We all saw the moment when Thunder Snow decided he wasn’t setting hoof on a muddy track. Drew Deener shares the backstory on the lightning-fast maneuvers that got him safely out of the way so the 143rd Run for the Roses wouldn’t grind to a halt.
How close was this year’s Kentucky Derby to being stopped before the end of the race and declared a “No Contest”? Probably about 90 seconds and one good outrider.
Go back and watch the start of Kentucky Derby 143, and you will see the horse breaking from the second post position, Thunder Snow, start bucking like a bronco just after he leaves the gate. The 3-year old who shipped in from Dubai, appeared to have no intention of running on that muddy track on the most recent first Saturday in May.
“That was a horse who raced exclusively on grass in Europe as a 2-year-old, and then trained in the desert in Dubai in the winter. I’m betting this horse has never set foot on a wet racetrack in his life,” said Darren Rogers, Senior Director of Communications for Churchill Downs.
So 19 horses are running like a stampede down the Churchill Downs stretch. Meanwhile, there’s one all alone a few jumps after the starting gate, kicking around in the mud.
That’s when outrider Greg Blasi went to work. Blasi was stationed just past the starting gate, and when he saw Thunder Snow kicking around in the middle of the track, he did his job to perfection. Blasi made sure the horse was okay, then corralled Thunder Snow with his own pony. But now the clock was really ticking on this tandem.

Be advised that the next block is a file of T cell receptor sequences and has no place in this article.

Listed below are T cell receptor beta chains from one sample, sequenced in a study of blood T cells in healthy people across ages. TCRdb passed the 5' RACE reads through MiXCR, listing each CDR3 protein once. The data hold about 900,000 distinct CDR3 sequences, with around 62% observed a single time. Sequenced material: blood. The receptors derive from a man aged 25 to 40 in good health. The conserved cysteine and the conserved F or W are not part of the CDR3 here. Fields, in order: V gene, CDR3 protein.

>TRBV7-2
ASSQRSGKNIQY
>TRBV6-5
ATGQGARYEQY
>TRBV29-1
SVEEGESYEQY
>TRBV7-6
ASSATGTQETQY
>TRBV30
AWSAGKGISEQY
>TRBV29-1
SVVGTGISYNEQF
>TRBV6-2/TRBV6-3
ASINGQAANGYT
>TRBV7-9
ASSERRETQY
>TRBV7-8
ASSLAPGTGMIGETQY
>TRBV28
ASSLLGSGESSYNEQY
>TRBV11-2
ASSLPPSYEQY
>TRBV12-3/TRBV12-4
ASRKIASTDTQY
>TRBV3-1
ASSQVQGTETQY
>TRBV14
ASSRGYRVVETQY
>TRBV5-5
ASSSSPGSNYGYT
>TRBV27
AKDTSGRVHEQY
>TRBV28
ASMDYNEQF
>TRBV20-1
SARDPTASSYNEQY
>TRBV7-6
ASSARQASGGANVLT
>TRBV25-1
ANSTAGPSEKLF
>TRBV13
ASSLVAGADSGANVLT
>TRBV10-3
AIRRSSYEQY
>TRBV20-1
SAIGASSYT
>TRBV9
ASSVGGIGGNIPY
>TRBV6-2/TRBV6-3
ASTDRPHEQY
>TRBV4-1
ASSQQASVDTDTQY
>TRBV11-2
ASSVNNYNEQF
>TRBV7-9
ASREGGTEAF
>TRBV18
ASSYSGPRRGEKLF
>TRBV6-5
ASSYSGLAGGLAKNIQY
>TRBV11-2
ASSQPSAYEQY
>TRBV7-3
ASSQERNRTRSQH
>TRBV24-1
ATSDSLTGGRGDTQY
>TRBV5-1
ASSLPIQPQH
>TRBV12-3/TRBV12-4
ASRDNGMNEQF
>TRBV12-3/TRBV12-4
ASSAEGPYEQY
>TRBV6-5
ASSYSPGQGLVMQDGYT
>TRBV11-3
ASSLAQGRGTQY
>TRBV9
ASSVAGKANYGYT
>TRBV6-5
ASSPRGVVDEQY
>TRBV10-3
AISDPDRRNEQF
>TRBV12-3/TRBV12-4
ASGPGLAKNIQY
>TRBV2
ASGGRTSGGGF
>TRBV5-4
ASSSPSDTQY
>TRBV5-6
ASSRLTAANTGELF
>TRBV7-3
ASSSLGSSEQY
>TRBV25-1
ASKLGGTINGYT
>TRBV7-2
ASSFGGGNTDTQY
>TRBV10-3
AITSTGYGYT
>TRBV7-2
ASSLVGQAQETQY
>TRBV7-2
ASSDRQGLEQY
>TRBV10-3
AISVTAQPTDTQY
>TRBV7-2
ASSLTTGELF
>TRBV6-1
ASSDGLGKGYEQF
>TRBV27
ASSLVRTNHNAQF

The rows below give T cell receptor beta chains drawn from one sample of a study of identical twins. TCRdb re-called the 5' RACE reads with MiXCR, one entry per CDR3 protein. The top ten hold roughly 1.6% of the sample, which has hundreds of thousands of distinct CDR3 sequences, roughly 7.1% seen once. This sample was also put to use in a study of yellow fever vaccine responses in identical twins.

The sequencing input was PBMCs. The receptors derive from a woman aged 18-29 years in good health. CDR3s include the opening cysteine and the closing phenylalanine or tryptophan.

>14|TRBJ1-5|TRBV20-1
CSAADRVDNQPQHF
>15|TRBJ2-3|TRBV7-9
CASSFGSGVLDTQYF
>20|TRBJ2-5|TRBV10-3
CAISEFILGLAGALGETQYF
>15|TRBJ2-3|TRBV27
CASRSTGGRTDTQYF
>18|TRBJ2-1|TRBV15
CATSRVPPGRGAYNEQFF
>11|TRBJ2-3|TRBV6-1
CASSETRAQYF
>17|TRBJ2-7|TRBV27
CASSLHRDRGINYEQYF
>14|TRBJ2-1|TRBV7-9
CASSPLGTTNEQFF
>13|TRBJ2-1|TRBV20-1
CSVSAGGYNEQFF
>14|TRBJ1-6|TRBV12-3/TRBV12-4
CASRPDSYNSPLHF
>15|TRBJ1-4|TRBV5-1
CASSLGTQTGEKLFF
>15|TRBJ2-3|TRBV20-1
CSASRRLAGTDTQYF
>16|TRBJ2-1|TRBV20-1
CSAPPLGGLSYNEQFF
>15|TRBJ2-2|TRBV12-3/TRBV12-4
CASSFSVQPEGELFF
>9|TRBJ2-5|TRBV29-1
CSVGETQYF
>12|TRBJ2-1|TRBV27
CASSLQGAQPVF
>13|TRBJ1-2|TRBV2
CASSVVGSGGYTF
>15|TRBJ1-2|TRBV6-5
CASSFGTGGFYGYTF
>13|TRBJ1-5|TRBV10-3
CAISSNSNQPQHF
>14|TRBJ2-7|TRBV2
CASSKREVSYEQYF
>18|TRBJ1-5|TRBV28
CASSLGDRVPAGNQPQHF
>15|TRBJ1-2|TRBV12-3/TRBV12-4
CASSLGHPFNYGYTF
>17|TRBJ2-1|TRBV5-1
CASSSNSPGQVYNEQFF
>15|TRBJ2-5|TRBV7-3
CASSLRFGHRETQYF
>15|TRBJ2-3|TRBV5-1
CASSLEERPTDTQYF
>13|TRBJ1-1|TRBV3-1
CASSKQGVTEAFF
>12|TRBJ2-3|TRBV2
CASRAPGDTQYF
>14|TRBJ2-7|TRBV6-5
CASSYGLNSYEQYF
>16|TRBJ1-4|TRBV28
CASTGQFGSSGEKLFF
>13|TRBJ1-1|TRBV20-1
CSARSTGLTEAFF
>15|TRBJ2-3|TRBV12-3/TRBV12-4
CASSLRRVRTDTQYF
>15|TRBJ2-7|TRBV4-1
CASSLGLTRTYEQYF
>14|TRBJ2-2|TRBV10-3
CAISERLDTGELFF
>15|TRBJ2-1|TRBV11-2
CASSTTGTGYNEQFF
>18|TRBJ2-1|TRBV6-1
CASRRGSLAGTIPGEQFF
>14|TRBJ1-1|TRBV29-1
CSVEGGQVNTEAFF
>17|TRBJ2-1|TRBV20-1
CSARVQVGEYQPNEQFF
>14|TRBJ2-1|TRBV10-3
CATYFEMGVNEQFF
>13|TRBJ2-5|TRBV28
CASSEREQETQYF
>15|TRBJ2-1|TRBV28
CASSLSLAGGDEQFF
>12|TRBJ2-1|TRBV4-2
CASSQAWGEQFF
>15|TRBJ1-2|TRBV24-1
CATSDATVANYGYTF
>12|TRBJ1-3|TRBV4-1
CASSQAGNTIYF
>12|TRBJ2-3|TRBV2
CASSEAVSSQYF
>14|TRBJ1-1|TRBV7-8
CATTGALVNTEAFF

“Blasi has about 90 seconds before the rest of the field comes back around,” Rogers said. “He has to get Thunder Snow off the racetrack. If that horse starts running the wrong way, throws the jockey, or can impede the field in any way, then in all likelihood the Stewards of the Kentucky Horse Racing Commission are going to call the Derby a “No-contest. “ That means about 140 million dollars worth of bets would be returned.”
Can you imagine the 2017 spot on your Derby Glass next year being blank? That could have been the net result.
Instead, Blasi, who has been the lead outrider at Churchill Downs since 2006, got Thunder Snow contained. Now where do you put him? The most logical place is the tunnel to the paddock where the horses enter for the singing of “My Old Kentucky Home.” But the tunnel was filled with people. All kinds of people: owners, grooms, and media, who were watching the race. Blasi, with the help of the maintenance staff, removed the rail to the tunnel, cleared the people who were there, and got both horses off the track and out of the way of the herd of the 19 remaining horses in the race that were somewhere along the backstretch at that point.
With Thunder Snow safely contained in the paddock, Blasi headed back toward the track as the field was running down the backstretch to see that the paddock runway gate that had just been moved for him was being put back up. Blasi got people’s attention to let him get back on the track in case something else happened in already adventurous Kentucky Derby for him.
“It was fabulous horsemanship from Greg, assistant outrider Lee Lockwood, and the maintenance team, too,” said Rogers.
Blasi has declined a couple of interview requests because he apparently doesn’t want to draw attention to himself. I’m told he just views his work that day as having done his job. Nothing more. Nothing Less.
So how close did we come to having a blank spot next to the 2017 Derby Winner?
Says Rogers, “Well we don’t like to deal with hypothetical situations, and the good news is that we didn’t have to deal with that, thanks to Greg.”